Flynn, the city planner, said the school’s overhaul has been another game-changer.

“I always envisioned and hoped Pierce School would be a catalyst,” he said. “This isn’t just some quaint neighborhood. It’s a legitimate, productive commercial district … with a smart residential component.

“It’s a bona fide neighborhood commercial district that’s different from LeClaire because of its sizable, and increasingly immediate, population.”

From his place behind the chocolate counter and soda fountain, Lagomarcino has watched for nearly 20 years as the Village has evolved. While he can appreciate the likeness to LeClaire, he said, the Village has a distinct identity.

“I think we’re our own thing,” he said. “Do we learn from places like that? You bet.

“But here’s the distinction: We’re part of a bigger city. We have a much bigger population to draw from, but we also compete for economic-development dollars.

“Pierce School is huge for us. They had the vision and the money to take probably the biggest commercial property in the East Village. For them to do that and turn it into first-class apartments, fitting in with the flavor of the historic district, is just great. Seeing them rent so quickly says a lot.

“We now have people enjoying the Village and living here, too.”

Hammers are pounding

Make no mistake: It has taken more than an overhauled restaurant and renovated school to make the East Village a legitimate commercial contender.

Around the same time Wisor was gutting the Precinct, the popular little Village Corner Deli, kitty-corner from the Precinct, also was opening its doors. Gift and home-decor shops, a hair salon and bank keep the Village in business right up to River Drive. Behind Southwest Bank at Mound and River Drive, businessman Gregg Ontiveros owns the large empty parcel.

Although Ontiveros did not respond to inquiries about the property, Flynn said he is aware of work on Ontiveros’ part to “put together a development deal that might involve other properties he doesn’t control.”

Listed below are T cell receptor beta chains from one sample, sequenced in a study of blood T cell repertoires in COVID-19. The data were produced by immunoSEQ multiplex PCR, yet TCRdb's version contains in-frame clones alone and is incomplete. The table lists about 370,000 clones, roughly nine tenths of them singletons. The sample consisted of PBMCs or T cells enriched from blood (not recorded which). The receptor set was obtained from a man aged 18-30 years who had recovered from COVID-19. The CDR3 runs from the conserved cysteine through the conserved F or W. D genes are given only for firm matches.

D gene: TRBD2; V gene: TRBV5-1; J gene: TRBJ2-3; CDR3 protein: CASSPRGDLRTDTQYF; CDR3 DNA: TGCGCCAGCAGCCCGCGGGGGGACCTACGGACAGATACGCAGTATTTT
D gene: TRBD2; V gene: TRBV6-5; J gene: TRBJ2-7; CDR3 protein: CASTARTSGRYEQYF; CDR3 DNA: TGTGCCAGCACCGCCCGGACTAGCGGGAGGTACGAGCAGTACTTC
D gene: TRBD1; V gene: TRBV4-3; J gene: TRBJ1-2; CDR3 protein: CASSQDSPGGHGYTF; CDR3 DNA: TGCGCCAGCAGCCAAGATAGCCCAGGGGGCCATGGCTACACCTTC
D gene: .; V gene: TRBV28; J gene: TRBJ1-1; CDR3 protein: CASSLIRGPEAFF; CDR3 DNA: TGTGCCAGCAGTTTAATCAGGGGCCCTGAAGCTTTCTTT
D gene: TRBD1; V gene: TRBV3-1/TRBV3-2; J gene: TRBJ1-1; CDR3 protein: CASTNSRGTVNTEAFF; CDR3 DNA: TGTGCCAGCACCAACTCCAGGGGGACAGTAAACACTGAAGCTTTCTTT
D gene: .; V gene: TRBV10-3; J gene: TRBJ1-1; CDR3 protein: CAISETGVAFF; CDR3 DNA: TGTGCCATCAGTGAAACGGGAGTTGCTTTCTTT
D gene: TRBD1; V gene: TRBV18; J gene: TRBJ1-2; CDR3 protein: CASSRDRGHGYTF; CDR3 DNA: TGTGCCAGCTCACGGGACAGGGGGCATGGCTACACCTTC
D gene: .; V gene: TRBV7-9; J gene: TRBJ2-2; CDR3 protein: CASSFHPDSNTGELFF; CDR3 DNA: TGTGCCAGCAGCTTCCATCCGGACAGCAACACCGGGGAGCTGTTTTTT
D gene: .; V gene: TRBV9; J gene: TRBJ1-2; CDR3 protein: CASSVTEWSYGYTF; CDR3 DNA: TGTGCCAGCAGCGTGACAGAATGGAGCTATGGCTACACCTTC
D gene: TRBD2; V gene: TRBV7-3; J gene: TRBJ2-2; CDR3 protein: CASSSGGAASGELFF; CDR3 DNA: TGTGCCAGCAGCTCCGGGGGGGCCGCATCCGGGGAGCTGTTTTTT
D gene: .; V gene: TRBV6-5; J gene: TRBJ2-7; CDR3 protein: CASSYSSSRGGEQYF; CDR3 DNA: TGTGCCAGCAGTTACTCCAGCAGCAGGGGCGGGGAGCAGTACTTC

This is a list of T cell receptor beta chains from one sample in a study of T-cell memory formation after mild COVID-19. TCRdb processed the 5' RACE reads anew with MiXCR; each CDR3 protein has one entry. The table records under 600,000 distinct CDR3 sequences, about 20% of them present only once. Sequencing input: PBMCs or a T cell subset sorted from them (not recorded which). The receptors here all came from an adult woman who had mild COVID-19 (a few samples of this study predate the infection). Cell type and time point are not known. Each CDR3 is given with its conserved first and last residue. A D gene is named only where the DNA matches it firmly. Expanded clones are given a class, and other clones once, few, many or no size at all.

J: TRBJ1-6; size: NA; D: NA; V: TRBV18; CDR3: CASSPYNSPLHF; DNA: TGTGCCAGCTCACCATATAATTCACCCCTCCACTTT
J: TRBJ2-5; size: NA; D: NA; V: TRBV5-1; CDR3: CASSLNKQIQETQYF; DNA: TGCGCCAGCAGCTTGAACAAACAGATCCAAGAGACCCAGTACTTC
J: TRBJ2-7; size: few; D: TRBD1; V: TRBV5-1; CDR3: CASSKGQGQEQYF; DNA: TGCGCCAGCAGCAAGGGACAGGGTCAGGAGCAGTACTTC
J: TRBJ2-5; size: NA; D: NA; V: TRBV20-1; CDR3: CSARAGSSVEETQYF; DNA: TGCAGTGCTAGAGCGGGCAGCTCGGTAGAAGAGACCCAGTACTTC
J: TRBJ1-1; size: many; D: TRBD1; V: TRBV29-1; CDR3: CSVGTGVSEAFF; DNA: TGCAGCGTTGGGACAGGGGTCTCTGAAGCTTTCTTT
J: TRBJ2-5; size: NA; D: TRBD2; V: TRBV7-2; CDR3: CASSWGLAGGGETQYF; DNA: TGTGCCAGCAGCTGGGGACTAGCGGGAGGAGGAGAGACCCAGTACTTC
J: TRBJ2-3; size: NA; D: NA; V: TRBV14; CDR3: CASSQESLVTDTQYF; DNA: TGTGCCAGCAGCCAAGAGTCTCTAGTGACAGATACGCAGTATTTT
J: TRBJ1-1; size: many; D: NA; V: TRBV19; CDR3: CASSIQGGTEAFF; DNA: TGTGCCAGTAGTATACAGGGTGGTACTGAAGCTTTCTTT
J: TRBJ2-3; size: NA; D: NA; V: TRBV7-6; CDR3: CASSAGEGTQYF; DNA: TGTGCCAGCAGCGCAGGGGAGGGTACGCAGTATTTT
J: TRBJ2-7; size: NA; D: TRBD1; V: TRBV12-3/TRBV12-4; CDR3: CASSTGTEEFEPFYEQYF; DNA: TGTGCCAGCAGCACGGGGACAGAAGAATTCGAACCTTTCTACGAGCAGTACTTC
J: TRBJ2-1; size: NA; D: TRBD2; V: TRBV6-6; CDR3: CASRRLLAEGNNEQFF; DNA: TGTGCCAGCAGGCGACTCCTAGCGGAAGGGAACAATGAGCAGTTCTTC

Across Mound Street, the peeling green paint on the Village Market Place is being scraped away and repainted. And the big old bar and restaurant at the corner of Mound and 11th Street is reopening under a familiar name: The Mound.

Both northward and eastward in the Village, projects are in various stages of conversion.

Old taverns along 11th Street have added outdoor patios and fresh facades that complement the historic vibe. Look to Grumpy’s as one example. The most dramatic, however, is the overhaul of Rudy’s Tacos into a two-story cantina with a rooftop deck.

The former Allard Jewelry, also on 11th, is soon to reopen as a clothing store. Across the street, the city is putting the finishing touches on a new lighted basketball court next to the well-used baseball and softball diamond. And the neighboring Edward Jones/Paul Schnell building just got a new facade that also flatters the Village vibe.

Lagomarcino pointed to the corner of 11th Street and Jersey Ridge Road as another example of growth. On one corner is the hipster hangout, Brew, and across Jersey Ridge is McClellan’s Commons. The multi-unit commercial building has long been in transition, but Lagomarcino said it finally has found footing.

“Three tenants on that corner — Freddy’s Fritters, Revolution (consignment shop) and (Camp McClellan) the cellar — are in a place that was underutilized and always had big turnover,” he said. “Now there’s curb appeal and much less turnover, and that’s key, because it’s part of our gateway.”

Back at Mound Street, heading north, three new businesses have reclaimed cottages, including Wide River Winery and the under-construction Cobalt Coffee and Baked, a sister to Brew.

Next to the empty lots that will house Wisor’s next project, a Michigan-based nurse practitioner is opening Weekend Clinic. She also has rented an apartment at Pierce School Lofts.

Call it Little LeClaire. Call it the Village boon.

For merchants making a go of it, it’s about a historic neighborhood that is coming into its own.